'In both the attacks last week, terrorists had come equipped for a prolonged fight and were eventually prepared to die. This is a new breed of fidayeen Pakistan has invested in,' says Nitin A Gokhale.
For the past six months Pakistan is using the Lashkar-e-Tayiba and other terrorist groups to launch frontal attacks on Indian security forces and assets instead of aimlessly targeting civilians. The sooner all of us understand this, the better it is.
The last three attacks on Indian assets -- one in Afghanistan and two in Jammu and Kashmir -- are a clear demonstration of Pakistan's last throw of dice in sending highly-trained and motivated fidayeen to specifically target the Indian Army and other security forces.
The first instance took place three days before Narendra Modi was to be sworn in as prime minister on May 26. The target was India's consulate in Afghanistan's Herat.
A Lashkar-e-Tayiba hit squad was assigned to take hostages and lay siege at the Indian consulate. The LeT hit-squad, highly trained, heavily armed and intensely motivated, seemed to have come prepared for a long haul. Security sources said each of the four attackers carried AK-47 rifles and six magazines each.
Two of them also carried under barrel grenade launchers or UGBLs and rocket propelled grenades or RPGs. Each also carried fruits, nearly half a kg of dry fruits and water bottles.
The Herat attack and the last two attempts to push in terrorists into the Kashmir valley have uncanny similarities. In both the attacks last week, terrorists had come equipped for a prolonged fight and were eventually prepared to die.
This is a new breed of fidayeen Pakistan has invested in.
On the night of December 1, half a dozen terrorists tried to infiltrate the Tootmari gali in the Naugam sector at an altitude of 14,000 feet. The army killed all six and recovered huge 'war-like' stores right on the Shamshabari range.
All six terrorists fought for 12 hours and were equipped with high-end gadgets and sophisticated equipment including military grade snow suits and boots. Their communication equipment too was state-of the art.
The dramatic attack on the Uri military camp on Friday, December 5, was more audacious and planned to inflict maximum damage to security forces. Again, the group was heavily armed (each man was carrying 10 magazines of AK-47) and were ready to die.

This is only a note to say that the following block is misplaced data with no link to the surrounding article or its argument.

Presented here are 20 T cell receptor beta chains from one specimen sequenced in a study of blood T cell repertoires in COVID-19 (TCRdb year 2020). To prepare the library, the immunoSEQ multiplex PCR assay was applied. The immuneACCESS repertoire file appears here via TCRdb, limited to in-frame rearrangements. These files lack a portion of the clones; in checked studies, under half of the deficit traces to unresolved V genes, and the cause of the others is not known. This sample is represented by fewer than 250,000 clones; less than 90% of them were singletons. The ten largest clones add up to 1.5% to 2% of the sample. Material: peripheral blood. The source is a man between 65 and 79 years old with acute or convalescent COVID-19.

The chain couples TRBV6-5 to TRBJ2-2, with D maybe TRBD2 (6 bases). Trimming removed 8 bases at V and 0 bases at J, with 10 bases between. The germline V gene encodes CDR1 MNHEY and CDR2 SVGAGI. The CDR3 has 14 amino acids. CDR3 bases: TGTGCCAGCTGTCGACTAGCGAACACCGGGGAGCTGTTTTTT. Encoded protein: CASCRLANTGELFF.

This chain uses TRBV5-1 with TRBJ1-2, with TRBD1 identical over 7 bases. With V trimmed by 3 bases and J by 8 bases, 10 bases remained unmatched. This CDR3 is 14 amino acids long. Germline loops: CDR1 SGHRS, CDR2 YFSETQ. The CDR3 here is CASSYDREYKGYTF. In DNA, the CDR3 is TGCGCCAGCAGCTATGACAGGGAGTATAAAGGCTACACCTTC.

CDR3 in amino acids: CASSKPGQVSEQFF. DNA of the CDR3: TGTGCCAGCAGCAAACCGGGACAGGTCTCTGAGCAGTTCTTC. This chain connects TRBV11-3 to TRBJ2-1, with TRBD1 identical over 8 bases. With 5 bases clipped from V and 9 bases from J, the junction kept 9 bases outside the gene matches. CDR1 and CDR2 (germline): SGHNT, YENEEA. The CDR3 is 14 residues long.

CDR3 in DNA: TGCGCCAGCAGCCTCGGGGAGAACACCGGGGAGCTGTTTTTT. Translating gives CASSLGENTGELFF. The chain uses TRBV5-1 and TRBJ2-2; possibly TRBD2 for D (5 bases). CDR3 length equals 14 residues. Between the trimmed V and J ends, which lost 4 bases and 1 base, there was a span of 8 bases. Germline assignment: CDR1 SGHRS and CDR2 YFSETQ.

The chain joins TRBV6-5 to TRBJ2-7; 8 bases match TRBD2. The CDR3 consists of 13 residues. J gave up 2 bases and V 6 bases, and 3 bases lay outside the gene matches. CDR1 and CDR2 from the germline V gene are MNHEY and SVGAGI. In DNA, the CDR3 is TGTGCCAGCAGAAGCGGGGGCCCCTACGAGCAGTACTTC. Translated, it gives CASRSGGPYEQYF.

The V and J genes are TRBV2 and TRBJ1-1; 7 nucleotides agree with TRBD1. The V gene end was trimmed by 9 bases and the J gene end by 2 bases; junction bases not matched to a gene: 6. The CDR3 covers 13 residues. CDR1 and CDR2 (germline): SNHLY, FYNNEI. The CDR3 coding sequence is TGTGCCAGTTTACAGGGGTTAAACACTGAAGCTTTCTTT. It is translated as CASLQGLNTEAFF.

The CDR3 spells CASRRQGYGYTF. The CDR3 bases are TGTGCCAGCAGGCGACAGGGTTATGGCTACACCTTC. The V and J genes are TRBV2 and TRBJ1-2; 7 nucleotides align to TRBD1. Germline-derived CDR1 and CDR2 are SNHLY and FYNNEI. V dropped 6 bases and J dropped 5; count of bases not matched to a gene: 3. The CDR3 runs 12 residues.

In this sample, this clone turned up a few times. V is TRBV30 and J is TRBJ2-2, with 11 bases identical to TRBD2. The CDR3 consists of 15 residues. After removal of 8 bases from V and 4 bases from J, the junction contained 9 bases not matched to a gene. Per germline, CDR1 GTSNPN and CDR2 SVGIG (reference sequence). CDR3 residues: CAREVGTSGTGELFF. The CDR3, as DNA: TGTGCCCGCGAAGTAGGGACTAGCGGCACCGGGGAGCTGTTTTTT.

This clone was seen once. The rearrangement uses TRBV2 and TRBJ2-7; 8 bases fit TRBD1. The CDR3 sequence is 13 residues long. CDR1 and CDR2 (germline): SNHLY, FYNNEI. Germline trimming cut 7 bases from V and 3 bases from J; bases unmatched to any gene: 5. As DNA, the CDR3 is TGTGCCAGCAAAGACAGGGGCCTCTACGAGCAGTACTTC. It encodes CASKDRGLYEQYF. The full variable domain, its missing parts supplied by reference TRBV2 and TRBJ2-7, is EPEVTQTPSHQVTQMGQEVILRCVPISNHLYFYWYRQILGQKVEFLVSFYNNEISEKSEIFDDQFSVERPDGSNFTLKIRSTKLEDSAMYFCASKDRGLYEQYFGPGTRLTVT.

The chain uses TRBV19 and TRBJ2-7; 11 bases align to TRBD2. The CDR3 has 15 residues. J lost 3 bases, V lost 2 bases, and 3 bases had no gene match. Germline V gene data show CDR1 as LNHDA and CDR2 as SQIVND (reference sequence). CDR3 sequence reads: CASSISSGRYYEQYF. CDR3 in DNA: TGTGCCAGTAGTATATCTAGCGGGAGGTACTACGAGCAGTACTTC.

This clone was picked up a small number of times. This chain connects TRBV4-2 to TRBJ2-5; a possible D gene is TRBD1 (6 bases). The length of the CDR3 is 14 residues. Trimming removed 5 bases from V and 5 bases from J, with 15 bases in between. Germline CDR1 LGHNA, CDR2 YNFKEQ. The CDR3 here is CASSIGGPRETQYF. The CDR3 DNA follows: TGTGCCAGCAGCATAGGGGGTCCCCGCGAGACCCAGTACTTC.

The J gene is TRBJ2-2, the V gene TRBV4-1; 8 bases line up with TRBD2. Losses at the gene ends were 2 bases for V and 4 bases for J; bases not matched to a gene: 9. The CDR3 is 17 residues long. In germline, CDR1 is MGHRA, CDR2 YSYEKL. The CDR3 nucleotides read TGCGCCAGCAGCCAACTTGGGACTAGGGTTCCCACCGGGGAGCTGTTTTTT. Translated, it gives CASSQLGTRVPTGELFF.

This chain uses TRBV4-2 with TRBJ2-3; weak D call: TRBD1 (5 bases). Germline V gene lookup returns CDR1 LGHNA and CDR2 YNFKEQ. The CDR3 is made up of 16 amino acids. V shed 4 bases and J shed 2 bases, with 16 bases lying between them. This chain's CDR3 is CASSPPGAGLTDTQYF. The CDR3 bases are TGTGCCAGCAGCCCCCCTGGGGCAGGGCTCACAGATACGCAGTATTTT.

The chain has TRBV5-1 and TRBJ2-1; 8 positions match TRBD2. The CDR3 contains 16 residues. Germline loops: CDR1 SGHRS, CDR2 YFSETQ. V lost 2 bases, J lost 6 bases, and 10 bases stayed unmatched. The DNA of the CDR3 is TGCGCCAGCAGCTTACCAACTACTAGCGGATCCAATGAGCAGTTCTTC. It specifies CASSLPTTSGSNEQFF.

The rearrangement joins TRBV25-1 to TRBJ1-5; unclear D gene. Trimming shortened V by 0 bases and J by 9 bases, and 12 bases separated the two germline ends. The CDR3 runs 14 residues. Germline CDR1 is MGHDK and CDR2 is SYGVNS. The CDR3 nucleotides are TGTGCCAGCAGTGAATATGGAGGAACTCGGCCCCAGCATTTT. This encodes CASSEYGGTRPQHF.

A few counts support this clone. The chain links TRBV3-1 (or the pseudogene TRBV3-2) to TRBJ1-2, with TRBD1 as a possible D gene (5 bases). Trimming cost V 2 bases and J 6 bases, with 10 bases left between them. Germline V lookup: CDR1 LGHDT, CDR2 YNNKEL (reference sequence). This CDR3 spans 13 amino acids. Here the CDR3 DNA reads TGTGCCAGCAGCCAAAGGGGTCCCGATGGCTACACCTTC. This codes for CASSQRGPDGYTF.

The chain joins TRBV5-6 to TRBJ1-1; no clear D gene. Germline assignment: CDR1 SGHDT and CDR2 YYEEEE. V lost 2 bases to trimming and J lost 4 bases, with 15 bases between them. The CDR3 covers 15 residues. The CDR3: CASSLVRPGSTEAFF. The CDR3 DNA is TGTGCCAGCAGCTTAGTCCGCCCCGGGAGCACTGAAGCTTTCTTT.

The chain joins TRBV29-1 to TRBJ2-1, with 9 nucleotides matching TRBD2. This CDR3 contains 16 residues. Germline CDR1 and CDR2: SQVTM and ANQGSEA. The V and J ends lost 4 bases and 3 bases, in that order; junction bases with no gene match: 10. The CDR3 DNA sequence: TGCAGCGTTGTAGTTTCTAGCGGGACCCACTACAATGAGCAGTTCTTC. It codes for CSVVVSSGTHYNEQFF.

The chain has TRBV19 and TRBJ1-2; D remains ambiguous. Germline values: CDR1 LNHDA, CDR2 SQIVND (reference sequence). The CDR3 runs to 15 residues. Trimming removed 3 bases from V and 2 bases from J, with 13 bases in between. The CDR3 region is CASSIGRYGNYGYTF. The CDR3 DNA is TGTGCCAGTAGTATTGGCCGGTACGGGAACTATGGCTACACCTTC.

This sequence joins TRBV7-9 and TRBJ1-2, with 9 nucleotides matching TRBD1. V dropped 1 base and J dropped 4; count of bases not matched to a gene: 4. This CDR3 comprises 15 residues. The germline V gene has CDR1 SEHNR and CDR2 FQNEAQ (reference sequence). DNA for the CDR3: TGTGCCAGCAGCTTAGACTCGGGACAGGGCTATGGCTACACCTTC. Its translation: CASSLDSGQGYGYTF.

That all six 'bent-on-suicide' terrorists were eliminated with six hours is testimony to the Indian Army's preparedness although it did suffer initial reverses.
Since November, a subtle shift in the tactics has been noticed by security managers. Initially, there were three attempts to plant massive Improvised Explosive Devices to target army patrols along the Line of Control in the Tangdhar sector of the Kashmir valley.
All were fortunately thwarted by a combined effort of intelligence and security agencies. Similarly, the recovery of a huge cache of 18 brand new AK-47 rifles and half a dozen pistols in the third week of November indicated a concerted attempt to arm those terrorists already inside J&K.
What has prompted this change in tactic on Pakistan's part?
Pakistan has clearly realised that the well-knit security grid in the J&K hinterland did not allow any space for terrorists to target the civilian population.
As violence levels fell dramatically between 2011 and 2013 (less than 40 civilians were killed in those years as against about 100 killings on an average in the previous three years) and the security forces gained an upper hand, the effectiveness of Pakistan's 20-year old tactic of pushing in terrorists to disrupt peace in Jammu & Kashmir was giving diminishing returns.
Many of these terrorists were being intercepted and eliminated on the LoC itself. The multi-layered security grid refined over the years and involving the army, the Central Reserve Police Force and the J&K police, killed around 80 terrorists every year since 2011. More than 90 terrorists have been neutralised till November this year.
The high turnout of voters in the first two phases of the J&K assembly election was perhaps the signal for those in charge of Kashmir policy in the Pakistan army to shift gears. They could not let Kashmir fall off the map. Something dramatic needed to be triggered to once again bring Kashmir back into focus.
Last weekend's attacks launched almost simultaneously was in keeping with this shift. That all three attacks (Uri, Srinagar and Tral) were nipped in the bud is a tribute to the Indian Army's commitment to keep Kashmir peaceful even if it means paying a very heavy cost to itself.
Nitin A Gokhale is a well-known defence & security analyst.
Image: Indian soldiers search for the terrorists in the Uri sector on Friday, December 5, 2014.